2. Regardless of the nature of the forum, whether the MBTA’s rejection of petitioners’ advertisement based on an advertising guideline that prohibits ads considered by MBTA officials to be “demeaning and disparaging” was a viewpoint-based restriction of speech in violation of the First Amendment.
Justice Clarence Thomas (Credit: Dennis Brack (Newscom)

Justice Clarence Thomas (Credit: Dennis Brack (Newscom))

In his dissent, Justice Thomas noted that “[d]istinguishing between designated and limited public forums has proved difficult. We have said that whether the government created a designated public forum de- pends on its intent—as evidenced by its ‘policy and practice’ and “the nature of the [government] property and its compatibility with expressive activity.” Cornelius v. NAACP Legal Defense & Ed. Fund, Inc. . . . But what this guidance means has bedeviled federal courts. . .”

“In the large portions of this country encompassed by the Second, Sixth, Seventh, and D. C. Circuits,” he added, the American Freedom Defense Initiative’s “ad would likely have met a different fate. In those Circuits, accepting a wide array of political and issue-related ads demonstrates that the government intended to create a designated (rather than limited) public forum because “political advertisements . . . [are] the hallmark of a public forum. . . . In the First and Ninth Circuits, however, transit authorities have far more leeway to restrict speech. . . .”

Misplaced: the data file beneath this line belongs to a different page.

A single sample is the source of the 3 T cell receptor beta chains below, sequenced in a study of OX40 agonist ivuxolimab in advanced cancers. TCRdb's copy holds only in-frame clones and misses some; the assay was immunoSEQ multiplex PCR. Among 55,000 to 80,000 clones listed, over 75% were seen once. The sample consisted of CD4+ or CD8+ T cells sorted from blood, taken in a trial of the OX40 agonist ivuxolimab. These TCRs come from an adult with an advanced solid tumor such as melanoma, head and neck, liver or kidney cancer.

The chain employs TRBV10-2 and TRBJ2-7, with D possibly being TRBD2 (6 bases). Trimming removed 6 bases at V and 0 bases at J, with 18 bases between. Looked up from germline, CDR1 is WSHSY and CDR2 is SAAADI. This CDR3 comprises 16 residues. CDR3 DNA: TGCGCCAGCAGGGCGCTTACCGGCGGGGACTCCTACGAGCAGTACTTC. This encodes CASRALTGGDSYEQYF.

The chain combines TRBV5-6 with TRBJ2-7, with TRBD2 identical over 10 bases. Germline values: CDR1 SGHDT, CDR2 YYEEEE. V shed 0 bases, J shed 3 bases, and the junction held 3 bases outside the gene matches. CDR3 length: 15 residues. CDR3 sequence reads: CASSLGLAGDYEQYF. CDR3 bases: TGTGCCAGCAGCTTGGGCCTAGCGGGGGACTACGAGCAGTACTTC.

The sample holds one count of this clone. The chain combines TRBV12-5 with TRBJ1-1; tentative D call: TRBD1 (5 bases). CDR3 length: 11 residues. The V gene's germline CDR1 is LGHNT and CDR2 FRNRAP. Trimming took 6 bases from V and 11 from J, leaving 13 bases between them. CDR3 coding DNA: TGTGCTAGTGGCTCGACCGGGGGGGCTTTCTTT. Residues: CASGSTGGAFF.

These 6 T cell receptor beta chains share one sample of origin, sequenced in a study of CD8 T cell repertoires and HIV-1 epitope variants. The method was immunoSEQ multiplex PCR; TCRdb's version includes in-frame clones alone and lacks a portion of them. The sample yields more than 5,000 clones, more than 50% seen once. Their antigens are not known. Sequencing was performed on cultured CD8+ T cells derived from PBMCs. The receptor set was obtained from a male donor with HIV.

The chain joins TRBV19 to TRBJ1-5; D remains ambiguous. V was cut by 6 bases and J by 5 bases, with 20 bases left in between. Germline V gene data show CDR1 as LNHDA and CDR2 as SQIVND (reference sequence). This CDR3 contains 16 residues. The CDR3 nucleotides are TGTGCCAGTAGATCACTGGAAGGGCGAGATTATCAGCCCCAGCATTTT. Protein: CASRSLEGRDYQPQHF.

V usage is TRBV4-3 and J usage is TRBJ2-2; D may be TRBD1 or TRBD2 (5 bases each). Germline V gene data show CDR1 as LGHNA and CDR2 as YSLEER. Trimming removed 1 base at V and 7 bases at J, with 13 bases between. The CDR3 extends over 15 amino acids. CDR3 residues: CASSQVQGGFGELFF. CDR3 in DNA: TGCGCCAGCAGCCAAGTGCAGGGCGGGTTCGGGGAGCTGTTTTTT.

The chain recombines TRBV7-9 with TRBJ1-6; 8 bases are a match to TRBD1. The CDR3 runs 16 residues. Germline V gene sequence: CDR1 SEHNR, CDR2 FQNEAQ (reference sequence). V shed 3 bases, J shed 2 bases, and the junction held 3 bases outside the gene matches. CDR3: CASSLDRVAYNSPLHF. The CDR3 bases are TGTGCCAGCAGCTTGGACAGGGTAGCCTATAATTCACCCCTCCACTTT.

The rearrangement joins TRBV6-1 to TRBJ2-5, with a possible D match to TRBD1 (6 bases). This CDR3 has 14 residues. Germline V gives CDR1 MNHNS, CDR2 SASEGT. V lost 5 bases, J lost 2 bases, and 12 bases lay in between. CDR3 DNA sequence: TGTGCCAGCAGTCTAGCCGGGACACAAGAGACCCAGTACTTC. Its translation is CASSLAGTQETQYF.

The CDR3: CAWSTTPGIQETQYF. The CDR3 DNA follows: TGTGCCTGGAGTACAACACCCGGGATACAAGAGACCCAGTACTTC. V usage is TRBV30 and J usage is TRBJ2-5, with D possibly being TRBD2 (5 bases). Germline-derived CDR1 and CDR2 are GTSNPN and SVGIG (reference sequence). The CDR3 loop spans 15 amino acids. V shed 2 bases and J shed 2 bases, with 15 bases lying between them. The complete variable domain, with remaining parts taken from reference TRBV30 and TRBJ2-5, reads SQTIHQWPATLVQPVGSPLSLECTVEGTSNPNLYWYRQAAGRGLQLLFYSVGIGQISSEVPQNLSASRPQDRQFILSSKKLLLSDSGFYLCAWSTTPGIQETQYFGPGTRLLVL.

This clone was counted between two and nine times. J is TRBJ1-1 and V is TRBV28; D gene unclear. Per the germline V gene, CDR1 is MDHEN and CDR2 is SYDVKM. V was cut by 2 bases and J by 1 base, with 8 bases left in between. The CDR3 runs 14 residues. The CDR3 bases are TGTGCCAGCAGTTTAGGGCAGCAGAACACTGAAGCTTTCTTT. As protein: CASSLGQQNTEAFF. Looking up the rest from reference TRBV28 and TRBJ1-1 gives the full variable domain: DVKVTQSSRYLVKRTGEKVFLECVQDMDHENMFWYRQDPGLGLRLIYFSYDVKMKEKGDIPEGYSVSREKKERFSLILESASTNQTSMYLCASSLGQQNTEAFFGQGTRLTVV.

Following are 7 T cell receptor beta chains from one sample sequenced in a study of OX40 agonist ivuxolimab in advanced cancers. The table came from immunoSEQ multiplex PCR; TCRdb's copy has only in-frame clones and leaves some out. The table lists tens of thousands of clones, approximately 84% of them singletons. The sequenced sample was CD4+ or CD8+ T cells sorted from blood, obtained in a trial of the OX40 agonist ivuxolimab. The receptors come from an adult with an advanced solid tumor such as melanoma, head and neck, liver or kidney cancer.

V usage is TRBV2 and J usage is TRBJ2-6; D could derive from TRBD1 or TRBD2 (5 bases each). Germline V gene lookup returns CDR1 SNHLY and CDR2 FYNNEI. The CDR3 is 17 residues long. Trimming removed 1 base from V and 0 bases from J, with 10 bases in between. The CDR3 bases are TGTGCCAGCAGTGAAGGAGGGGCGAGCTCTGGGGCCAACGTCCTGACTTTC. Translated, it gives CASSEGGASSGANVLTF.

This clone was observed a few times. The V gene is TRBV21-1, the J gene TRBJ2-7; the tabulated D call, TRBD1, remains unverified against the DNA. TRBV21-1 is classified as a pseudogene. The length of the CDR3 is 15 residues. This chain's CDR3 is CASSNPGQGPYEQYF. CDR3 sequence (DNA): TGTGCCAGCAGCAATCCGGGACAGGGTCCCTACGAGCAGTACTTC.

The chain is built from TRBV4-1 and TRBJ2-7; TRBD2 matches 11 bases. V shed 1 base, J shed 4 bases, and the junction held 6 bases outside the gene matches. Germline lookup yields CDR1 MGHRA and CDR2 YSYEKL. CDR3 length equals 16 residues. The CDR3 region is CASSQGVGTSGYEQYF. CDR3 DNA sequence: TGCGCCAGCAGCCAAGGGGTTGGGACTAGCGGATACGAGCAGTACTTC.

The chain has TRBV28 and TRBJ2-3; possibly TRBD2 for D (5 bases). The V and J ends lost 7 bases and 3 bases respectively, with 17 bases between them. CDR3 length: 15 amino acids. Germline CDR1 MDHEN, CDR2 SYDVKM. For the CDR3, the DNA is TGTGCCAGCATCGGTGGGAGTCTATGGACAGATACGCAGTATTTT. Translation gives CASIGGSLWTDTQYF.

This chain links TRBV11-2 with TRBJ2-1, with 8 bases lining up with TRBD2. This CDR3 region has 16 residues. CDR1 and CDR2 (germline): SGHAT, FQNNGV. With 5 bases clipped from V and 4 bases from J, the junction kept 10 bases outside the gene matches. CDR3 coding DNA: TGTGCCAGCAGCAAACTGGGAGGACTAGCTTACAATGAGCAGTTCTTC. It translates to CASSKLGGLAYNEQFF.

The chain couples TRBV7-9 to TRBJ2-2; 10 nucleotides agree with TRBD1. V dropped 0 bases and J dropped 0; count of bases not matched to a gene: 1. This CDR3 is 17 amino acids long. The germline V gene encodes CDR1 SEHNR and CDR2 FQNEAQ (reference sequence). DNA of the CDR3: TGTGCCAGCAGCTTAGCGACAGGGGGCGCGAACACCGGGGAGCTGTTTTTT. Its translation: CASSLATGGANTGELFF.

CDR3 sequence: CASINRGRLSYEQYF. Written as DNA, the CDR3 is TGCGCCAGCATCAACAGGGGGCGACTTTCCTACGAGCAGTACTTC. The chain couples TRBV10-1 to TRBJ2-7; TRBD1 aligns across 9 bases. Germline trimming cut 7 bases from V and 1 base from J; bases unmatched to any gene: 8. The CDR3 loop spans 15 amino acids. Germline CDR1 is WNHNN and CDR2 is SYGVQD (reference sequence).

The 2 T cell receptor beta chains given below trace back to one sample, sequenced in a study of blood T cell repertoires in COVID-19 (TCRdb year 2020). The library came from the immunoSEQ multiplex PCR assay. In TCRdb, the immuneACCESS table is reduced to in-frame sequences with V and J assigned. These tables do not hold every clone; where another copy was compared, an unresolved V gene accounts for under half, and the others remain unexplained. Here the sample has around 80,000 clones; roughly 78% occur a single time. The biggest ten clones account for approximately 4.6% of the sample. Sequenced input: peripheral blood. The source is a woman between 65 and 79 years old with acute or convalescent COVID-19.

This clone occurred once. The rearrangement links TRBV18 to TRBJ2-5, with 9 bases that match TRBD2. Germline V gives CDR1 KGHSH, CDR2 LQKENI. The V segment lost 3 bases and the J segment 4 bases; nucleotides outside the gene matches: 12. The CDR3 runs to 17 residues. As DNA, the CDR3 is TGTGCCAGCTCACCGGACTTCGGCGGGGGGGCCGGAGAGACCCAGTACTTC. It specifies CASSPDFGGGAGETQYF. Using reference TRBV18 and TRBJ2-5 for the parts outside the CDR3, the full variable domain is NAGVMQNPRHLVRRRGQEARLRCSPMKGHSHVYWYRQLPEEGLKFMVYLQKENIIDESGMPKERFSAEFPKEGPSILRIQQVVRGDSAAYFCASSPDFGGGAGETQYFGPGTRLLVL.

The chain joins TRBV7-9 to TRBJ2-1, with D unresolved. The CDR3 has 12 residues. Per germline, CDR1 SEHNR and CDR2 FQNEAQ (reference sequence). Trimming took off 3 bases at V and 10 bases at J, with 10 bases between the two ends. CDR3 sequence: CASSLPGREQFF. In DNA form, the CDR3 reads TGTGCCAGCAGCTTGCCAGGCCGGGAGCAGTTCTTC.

“I see no sound reason to shy away from this First Amendment case. It raises an important constitutional question on which there is an acknowledged and well- developed division among the Courts of Appeals. One of this Court’s most basic functions is to resolve this kind of question. I respectfully dissent from the denial of certiorari.”

See also Eugene Volokh, “Justices Thomas and Alito urge court to decide First Amendment rules applicable to bus advertising,” The Volokh Conspiracy, March 7, 2016

Eight First Amendment Scholars File Brief re Standing in Privacy Case

Margot Kaminski

Margot Kaminski